What Does U.S. Dollar Strength Mean for Emerging Markets?

The greenback’s gains are likely to be modest, and many EM economies have reduced their vulnerability with structural reforms.


Susana Gonzalez

After a summer of trendless markets and exceptionally low volatility, the autumn has started with one very clear and strong theme: a stronger U.S. dollar (USD). Historically, such trends in the dollar have tended to create significant headwinds across emerging-market economies and assets.

However, in this post-global-financial-crisis world, we believe that care must be taken in drawing lessons from historical periods of dollar strength. The rate-hiking cycle in the U.S. may look quite different this time. Other large developed economies such as Europe and Japan may be easing as the U.S. tightens, providing some offsetting effects. And, most important, many emerging markets have transformed themselves in a number of important ways over the 15 years since the U.S. dollar last rallied, making themselves significantly less vulnerable this time around.

Why is the dollar strong again?

Markets expectations at the start of the year were for a further rise in the long end of the U.S. yield curve, with the yield on ten-year Treasuries expected to push well above 3 percent. Instead, a pothole in U.S. GDP growth in the first quarter, combined with strong technical demand and risk aversion stemming from the Russia-Ukraine crisis, pushed the U.S. yield curve lower. The dollar was quite weak, in particular versus emerging-market currencies, and trading volumes across many assets fell as volatility diminished. The markets became complacent.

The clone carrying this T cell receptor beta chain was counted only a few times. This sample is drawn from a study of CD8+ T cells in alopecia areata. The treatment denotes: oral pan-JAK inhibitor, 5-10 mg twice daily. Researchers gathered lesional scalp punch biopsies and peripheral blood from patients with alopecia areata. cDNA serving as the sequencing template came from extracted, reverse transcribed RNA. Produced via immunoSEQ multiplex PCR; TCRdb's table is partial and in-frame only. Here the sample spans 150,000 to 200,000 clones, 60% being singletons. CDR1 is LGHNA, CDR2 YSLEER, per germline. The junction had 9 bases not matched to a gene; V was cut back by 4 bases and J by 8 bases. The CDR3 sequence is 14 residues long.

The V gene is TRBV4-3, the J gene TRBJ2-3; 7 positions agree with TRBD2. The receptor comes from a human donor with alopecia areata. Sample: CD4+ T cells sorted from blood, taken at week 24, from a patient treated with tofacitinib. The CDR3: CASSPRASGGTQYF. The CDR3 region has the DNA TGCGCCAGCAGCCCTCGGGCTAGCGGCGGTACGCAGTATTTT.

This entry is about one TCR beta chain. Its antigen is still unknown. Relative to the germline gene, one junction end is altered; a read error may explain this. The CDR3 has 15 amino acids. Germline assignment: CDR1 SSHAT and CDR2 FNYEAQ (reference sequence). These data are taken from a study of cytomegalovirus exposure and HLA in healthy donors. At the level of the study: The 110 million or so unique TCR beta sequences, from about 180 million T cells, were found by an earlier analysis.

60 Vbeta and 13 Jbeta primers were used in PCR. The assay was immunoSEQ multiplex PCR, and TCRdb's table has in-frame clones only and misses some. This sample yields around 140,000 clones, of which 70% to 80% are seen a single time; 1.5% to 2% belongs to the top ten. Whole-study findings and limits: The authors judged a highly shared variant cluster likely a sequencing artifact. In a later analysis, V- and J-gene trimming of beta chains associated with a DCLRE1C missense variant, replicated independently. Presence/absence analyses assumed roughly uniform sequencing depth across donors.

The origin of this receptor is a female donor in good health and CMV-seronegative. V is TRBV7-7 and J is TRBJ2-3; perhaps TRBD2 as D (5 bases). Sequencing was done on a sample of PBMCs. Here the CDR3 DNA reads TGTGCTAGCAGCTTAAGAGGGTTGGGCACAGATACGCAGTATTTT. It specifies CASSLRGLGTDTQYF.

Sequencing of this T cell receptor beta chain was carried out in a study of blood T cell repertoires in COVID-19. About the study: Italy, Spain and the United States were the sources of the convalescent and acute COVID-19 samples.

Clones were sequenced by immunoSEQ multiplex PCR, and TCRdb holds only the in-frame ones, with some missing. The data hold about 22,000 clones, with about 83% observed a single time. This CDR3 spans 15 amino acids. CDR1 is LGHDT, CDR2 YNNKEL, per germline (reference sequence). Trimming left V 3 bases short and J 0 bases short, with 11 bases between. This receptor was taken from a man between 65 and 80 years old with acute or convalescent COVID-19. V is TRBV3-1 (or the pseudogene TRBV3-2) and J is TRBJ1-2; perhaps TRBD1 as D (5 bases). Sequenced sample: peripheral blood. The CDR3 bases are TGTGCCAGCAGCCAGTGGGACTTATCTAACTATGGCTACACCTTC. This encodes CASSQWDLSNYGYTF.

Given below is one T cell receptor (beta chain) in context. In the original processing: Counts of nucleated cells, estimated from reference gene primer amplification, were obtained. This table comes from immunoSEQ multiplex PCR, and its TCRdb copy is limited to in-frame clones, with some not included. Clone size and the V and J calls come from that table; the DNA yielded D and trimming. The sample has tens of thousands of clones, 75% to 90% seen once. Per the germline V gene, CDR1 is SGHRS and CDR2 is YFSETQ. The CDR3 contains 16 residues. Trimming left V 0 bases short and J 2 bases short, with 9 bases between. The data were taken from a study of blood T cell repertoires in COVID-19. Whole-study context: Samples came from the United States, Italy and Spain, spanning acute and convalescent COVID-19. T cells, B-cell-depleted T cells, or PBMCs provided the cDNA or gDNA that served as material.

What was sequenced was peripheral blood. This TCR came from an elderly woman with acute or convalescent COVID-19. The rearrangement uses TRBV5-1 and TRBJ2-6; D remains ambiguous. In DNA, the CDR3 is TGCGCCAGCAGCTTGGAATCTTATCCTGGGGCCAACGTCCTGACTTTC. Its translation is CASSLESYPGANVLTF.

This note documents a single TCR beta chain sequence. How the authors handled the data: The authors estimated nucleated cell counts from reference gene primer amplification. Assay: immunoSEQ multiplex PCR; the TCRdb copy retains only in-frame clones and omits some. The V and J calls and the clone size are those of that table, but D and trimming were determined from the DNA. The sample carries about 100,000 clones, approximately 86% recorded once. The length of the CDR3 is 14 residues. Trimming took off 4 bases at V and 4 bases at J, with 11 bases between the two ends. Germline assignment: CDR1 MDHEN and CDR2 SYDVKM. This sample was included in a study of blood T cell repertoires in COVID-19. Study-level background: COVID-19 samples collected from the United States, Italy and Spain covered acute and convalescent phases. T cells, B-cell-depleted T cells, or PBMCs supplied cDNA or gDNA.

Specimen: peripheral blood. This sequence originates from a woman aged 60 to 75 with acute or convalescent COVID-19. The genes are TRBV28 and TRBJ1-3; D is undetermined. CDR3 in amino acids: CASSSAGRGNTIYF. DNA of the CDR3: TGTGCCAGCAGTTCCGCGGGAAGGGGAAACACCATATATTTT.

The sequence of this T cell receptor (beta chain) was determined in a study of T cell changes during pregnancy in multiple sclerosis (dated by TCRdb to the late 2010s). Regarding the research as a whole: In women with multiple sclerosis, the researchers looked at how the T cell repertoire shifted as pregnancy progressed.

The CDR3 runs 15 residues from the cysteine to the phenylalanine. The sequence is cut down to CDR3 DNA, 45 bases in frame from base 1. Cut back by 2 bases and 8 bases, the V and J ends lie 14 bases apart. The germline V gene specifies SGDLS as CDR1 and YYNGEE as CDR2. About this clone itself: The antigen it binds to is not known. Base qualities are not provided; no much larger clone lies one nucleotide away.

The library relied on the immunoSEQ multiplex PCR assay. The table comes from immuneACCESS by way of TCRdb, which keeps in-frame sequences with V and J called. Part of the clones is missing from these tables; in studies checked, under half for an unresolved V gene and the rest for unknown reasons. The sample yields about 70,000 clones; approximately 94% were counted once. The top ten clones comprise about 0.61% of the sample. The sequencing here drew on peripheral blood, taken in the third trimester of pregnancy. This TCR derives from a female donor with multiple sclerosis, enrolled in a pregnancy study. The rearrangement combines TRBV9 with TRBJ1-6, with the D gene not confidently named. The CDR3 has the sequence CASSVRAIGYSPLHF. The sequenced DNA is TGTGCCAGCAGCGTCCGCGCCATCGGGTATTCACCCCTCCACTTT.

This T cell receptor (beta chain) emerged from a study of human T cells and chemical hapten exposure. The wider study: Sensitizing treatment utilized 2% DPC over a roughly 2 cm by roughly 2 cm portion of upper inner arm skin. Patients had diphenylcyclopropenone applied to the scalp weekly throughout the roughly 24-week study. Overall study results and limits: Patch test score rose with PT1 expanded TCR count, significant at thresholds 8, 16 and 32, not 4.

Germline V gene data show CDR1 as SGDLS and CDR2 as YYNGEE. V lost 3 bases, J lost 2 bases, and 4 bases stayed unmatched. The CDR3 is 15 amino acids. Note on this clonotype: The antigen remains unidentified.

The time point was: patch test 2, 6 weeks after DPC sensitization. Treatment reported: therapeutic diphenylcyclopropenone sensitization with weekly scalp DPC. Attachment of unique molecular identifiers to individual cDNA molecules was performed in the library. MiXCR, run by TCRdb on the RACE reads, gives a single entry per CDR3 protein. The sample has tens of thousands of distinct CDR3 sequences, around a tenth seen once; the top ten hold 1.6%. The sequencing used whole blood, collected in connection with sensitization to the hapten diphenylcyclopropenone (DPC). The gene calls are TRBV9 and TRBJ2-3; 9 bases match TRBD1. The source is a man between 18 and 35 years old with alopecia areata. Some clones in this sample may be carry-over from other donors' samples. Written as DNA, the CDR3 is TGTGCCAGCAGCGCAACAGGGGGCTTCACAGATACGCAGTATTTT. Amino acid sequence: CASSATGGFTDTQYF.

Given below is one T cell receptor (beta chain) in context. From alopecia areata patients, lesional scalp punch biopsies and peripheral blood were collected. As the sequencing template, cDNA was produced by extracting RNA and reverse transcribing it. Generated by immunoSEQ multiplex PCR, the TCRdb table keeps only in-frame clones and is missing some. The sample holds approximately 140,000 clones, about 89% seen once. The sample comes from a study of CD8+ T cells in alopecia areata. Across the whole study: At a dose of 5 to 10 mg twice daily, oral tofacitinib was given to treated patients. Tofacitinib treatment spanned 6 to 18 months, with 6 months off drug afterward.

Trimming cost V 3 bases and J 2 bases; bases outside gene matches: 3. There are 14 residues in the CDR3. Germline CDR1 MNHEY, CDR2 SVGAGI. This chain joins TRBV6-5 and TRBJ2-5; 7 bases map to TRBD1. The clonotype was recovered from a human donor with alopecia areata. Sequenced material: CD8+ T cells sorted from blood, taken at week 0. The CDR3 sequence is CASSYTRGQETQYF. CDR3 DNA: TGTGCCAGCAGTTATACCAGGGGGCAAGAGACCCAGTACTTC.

A strong rebound in U.S. growth in the second quarter and continued improvement in the labor market meant that by late August, attention turned to the fact that market participants were anticipating slower hikes in U.S. interest rates than the Federal Reserve was projecting. As participants adjusted their expectations, short-term U.S. interest rates started to move up. This trend accelerated when the Fed revised its own estimates up quite sharply at its mid-September meeting (see chart 1). The changing differential between short-term U.S. interest rates and those elsewhere is a key driver of developed- and emerging-market currency movements, as well as dollar-denominated commodities.

Chart 1: Market pricing vs. Fed expected pace of rate hikes on day of September 2014 FOMC


We believe it is important to differentiate between the current period of dollar strength and the events of mid-2013. At that time, long-term U.S. interest rates had moved to very low levels, and the “term premium” (the excess yield on long-term versus short-term bonds) that investors usually demand for the risk of holding longer-term bonds had turned negative (see chart 2). The subsequent rebound in the term premium caused the so-called taper tantrum, which hurt emerging markets because they are more sensitive to longer-term U.S. rates. Today the term premium is at more reasonable levels, suggesting less risk for emerging markets.